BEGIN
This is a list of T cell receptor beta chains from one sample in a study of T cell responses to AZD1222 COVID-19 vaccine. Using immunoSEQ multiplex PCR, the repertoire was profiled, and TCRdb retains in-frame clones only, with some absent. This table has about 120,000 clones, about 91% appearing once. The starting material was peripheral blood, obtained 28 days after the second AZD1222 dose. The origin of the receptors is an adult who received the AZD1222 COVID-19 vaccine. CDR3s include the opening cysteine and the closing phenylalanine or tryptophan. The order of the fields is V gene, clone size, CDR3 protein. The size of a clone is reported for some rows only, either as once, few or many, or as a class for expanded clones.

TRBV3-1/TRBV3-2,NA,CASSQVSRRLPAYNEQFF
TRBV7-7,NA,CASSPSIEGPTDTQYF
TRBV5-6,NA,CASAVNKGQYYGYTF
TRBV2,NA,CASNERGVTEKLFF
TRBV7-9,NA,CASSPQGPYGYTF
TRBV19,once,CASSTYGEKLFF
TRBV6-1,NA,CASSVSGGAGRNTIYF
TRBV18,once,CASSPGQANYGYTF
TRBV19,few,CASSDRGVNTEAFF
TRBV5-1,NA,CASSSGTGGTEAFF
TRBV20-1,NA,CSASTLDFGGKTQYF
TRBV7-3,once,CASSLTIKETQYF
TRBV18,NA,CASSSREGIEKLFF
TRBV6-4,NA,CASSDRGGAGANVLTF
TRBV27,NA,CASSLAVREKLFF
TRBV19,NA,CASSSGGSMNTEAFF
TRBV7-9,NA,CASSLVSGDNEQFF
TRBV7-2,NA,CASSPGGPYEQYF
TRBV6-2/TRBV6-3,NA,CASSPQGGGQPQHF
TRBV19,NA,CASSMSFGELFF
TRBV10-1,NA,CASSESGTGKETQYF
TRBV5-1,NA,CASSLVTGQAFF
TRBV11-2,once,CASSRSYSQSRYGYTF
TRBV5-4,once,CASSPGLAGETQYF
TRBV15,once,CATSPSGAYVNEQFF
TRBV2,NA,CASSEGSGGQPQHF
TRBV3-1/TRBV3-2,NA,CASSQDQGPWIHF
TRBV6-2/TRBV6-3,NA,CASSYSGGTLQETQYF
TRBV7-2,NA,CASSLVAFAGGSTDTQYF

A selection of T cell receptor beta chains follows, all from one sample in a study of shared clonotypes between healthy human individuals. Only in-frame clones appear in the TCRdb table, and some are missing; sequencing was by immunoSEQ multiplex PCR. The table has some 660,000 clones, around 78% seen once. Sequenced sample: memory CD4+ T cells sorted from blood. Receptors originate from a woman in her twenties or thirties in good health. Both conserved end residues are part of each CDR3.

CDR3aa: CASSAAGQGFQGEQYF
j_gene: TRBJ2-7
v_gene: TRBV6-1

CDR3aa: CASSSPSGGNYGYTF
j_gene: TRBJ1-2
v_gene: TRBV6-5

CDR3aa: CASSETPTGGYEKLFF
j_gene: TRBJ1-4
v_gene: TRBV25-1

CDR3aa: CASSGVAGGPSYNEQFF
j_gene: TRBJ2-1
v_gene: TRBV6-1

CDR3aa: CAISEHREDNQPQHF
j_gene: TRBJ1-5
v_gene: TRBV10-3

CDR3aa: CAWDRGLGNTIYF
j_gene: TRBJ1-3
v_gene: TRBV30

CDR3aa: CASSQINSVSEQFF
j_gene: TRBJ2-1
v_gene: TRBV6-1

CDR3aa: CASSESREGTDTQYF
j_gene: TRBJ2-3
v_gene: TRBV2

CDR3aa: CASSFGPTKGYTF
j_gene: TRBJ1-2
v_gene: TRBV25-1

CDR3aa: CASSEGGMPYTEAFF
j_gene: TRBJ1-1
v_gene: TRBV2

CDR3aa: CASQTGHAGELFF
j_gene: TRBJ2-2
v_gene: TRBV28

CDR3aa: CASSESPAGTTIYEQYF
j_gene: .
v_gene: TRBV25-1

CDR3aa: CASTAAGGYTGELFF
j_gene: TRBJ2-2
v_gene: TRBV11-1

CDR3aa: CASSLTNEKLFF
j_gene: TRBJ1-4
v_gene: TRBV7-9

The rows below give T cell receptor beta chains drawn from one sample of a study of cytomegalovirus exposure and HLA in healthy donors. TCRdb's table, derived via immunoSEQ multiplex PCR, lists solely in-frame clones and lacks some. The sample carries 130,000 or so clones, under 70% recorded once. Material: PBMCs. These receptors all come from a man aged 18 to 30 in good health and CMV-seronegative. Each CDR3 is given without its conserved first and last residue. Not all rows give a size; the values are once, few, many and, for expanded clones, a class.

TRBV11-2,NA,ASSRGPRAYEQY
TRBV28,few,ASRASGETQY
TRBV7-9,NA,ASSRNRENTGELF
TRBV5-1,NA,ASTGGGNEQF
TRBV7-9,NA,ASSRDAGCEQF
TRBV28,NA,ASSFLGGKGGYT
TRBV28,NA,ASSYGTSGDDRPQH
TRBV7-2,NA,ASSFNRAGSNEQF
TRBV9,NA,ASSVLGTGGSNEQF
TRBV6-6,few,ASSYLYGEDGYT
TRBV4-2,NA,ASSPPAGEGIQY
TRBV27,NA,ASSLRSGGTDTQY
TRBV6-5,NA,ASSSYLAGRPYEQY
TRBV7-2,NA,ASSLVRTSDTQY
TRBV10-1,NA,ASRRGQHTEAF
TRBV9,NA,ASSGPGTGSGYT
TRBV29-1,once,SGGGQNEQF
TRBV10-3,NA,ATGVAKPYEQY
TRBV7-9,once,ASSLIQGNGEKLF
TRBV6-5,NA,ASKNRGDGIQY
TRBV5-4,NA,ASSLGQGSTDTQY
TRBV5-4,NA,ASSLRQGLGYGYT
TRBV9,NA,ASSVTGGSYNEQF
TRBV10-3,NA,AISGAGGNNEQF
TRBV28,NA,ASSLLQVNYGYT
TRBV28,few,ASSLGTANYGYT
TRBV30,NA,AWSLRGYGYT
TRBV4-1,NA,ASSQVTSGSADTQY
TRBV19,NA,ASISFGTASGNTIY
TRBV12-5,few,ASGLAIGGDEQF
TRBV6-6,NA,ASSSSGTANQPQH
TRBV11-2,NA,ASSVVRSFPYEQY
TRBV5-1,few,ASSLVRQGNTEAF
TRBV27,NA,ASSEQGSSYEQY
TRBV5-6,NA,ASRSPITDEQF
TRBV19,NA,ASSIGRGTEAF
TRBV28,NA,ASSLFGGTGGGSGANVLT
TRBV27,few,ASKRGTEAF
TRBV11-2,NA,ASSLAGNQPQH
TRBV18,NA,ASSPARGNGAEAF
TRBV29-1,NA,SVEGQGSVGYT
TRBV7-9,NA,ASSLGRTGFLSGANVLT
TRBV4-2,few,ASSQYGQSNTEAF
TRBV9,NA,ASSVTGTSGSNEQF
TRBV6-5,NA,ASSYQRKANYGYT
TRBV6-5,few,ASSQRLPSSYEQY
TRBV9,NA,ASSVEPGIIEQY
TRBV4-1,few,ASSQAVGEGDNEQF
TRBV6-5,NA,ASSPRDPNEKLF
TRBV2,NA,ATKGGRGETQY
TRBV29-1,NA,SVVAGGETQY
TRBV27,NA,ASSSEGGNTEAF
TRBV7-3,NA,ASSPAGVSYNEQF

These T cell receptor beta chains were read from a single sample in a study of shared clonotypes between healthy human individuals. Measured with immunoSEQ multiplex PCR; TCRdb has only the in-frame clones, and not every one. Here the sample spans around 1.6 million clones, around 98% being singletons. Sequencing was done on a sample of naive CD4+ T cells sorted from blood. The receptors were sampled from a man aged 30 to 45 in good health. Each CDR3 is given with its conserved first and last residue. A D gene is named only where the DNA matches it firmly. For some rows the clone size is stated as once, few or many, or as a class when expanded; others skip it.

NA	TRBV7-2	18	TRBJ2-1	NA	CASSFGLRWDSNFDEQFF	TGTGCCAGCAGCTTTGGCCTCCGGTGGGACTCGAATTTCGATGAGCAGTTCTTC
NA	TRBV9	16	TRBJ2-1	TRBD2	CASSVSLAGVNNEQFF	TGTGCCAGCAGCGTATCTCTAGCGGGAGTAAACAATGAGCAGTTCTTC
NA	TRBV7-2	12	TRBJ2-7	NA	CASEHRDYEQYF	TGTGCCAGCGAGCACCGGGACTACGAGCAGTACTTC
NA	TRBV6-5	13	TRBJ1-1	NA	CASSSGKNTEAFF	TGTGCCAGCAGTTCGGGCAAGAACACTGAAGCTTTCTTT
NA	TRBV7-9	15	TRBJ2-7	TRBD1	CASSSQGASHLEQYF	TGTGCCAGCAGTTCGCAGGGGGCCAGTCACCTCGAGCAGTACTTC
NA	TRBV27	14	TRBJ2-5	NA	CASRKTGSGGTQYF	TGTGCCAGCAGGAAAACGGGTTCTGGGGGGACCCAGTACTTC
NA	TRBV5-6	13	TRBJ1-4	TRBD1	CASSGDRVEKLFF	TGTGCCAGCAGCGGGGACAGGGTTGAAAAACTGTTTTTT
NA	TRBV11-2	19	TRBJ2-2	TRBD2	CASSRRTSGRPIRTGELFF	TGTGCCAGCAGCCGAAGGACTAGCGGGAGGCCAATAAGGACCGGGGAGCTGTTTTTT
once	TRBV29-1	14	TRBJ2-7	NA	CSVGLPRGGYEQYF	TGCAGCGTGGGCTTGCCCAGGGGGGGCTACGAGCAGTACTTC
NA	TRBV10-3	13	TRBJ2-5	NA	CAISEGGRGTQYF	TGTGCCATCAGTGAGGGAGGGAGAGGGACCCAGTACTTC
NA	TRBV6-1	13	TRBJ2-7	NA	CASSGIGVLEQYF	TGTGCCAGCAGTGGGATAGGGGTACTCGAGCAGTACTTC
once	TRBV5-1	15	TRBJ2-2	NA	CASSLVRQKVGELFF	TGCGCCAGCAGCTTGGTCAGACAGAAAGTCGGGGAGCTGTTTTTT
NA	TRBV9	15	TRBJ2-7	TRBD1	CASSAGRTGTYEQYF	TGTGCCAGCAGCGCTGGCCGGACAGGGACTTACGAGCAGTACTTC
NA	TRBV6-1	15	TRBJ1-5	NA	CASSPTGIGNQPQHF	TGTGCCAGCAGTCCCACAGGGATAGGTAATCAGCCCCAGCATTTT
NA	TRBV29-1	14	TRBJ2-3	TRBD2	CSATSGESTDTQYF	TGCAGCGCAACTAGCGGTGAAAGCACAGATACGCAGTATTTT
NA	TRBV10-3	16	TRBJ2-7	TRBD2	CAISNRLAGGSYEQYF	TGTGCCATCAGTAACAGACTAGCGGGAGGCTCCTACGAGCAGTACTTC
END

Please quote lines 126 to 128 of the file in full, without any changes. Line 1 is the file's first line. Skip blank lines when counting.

TRBV27,NA,ASSSEGGNTEAF
TRBV7-3,NA,ASSPAGVSYNEQF

These T cell receptor beta chains were read from a single sample in a study of shared clonotypes between healthy human individuals. Measured with immunoSEQ multiplex PCR; TCRdb has only the in-frame clones, and not every one. Here the sample spans around 1.6 million clones, around 98% being singletons. Sequencing was done on a sample of naive CD4+ T cells sorted from blood. The receptors were sampled from a man aged 30 to 45 in good health. Each CDR3 is given with its conserved first and last residue. A D gene is named only where the DNA matches it firmly. For some rows the clone size is stated as once, few or many, or as a class when expanded; others skip it.